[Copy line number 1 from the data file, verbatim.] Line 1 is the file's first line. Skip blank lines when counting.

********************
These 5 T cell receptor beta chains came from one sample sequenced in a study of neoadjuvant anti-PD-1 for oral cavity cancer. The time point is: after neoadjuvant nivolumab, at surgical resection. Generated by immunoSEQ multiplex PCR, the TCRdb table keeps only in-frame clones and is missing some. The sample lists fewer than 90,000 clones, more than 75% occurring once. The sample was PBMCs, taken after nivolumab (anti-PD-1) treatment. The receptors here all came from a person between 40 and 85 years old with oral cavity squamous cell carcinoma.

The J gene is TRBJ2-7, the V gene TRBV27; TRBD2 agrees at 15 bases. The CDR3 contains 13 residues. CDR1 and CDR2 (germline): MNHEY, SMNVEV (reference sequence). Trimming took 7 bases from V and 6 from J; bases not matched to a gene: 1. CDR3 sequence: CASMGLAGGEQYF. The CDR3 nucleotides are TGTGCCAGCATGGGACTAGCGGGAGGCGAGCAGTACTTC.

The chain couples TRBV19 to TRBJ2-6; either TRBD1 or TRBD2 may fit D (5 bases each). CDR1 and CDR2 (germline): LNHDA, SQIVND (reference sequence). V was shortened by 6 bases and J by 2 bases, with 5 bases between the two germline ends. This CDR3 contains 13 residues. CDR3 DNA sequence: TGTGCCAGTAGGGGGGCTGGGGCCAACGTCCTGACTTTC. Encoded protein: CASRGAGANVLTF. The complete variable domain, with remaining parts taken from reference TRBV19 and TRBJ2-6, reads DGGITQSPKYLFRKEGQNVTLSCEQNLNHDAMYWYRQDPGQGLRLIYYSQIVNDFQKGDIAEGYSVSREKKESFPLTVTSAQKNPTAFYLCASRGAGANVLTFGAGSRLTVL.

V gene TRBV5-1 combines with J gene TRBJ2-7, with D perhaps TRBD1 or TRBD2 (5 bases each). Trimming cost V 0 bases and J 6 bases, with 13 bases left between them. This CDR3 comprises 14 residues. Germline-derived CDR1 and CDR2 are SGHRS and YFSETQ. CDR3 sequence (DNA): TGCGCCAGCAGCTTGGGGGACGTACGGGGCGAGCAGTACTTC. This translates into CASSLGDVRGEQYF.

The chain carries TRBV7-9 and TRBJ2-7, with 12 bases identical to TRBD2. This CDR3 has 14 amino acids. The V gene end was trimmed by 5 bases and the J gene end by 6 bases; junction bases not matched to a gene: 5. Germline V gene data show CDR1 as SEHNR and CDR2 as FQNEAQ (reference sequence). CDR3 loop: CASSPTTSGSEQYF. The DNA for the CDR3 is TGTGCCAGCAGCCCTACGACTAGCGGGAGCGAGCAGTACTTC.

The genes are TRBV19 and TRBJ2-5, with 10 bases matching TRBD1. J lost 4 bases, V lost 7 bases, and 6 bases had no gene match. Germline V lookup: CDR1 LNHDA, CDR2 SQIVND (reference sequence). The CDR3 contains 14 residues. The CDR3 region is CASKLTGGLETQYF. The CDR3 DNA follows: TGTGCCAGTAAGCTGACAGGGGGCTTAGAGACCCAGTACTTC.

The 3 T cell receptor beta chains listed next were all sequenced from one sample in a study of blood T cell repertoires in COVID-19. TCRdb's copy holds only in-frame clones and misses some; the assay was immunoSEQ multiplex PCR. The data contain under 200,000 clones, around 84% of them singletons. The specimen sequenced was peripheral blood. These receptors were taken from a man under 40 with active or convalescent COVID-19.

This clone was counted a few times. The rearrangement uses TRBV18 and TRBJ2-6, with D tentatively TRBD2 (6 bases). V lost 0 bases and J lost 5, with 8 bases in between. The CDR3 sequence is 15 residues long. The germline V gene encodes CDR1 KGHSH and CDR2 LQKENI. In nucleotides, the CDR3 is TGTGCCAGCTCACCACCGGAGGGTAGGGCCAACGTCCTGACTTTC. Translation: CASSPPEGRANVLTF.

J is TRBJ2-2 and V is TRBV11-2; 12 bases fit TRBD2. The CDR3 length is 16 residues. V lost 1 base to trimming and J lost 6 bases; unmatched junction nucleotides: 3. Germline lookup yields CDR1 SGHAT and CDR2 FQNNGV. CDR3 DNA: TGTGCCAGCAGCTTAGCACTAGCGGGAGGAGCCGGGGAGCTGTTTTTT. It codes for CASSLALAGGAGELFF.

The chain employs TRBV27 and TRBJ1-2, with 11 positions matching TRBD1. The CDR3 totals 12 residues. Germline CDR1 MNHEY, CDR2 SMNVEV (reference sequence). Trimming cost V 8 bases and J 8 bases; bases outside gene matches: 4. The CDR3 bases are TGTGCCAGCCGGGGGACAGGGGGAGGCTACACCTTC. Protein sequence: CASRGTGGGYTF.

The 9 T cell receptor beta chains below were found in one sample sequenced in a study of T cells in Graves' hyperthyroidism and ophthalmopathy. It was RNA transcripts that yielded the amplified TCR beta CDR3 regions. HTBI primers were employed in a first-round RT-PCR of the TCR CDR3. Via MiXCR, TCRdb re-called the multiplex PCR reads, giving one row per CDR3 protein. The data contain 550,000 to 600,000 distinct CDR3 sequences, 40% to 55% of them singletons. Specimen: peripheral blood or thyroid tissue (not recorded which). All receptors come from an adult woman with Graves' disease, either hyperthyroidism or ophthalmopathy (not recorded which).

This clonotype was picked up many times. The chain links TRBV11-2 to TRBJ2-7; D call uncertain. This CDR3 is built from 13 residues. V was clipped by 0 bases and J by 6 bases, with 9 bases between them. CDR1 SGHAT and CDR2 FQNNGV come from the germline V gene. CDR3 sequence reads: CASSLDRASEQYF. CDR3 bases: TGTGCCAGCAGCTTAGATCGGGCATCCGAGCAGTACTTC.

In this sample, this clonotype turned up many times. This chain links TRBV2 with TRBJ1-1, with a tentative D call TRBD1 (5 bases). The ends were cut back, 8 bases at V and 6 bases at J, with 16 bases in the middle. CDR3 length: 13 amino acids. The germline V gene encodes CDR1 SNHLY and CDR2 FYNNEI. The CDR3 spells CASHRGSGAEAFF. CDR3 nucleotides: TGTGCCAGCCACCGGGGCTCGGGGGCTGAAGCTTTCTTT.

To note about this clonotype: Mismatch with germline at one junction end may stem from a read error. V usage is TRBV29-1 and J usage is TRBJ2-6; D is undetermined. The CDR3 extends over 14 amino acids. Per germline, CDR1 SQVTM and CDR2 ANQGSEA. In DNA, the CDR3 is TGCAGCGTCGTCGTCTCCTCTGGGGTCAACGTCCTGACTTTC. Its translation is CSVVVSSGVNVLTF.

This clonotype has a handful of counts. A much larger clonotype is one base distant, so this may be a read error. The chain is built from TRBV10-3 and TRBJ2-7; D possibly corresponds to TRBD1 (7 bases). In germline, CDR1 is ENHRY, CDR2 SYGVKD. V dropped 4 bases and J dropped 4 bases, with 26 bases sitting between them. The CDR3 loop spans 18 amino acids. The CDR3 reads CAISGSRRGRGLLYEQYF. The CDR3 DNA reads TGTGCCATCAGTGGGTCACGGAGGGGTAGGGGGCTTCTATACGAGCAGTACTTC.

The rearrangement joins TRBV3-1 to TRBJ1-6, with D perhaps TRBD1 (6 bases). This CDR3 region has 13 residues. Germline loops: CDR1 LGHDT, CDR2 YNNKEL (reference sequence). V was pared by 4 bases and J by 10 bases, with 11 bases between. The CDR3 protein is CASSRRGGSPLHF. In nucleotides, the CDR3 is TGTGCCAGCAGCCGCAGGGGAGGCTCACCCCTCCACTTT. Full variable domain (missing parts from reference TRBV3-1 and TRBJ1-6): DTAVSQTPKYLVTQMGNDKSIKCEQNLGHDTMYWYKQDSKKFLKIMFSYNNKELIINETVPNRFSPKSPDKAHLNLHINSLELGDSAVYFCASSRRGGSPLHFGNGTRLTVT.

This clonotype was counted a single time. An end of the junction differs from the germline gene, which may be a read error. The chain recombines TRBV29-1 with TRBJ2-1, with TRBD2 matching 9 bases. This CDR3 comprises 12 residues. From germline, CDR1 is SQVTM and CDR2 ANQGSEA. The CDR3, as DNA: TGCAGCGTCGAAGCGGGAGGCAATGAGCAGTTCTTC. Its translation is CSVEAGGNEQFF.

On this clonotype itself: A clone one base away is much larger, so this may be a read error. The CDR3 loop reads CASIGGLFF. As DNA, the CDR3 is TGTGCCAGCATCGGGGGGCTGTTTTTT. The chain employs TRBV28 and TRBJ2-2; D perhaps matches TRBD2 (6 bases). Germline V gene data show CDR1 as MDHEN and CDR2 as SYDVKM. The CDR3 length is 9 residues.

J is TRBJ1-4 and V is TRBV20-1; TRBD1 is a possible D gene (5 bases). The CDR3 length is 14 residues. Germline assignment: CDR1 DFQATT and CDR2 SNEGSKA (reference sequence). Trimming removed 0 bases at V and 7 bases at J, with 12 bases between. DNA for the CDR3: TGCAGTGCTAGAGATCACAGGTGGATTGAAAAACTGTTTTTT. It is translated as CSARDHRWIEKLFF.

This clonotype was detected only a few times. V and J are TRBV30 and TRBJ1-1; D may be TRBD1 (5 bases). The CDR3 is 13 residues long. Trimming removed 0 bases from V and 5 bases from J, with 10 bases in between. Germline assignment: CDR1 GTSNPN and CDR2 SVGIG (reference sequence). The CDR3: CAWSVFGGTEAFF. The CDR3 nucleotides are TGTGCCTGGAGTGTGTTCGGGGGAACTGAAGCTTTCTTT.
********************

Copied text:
These 5 T cell receptor beta chains came from one sample sequenced in a study of neoadjuvant anti-PD-1 for oral cavity cancer. The time point is: after neoadjuvant nivolumab, at surgical resection. Generated by immunoSEQ multiplex PCR, the TCRdb table keeps only in-frame clones and is missing some. The sample lists fewer than 90,000 clones, more than 75% occurring once. The sample was PBMCs, taken after nivolumab (anti-PD-1) treatment. The receptors here all came from a person between 40 and 85 years old with oral cavity squamous cell carcinoma.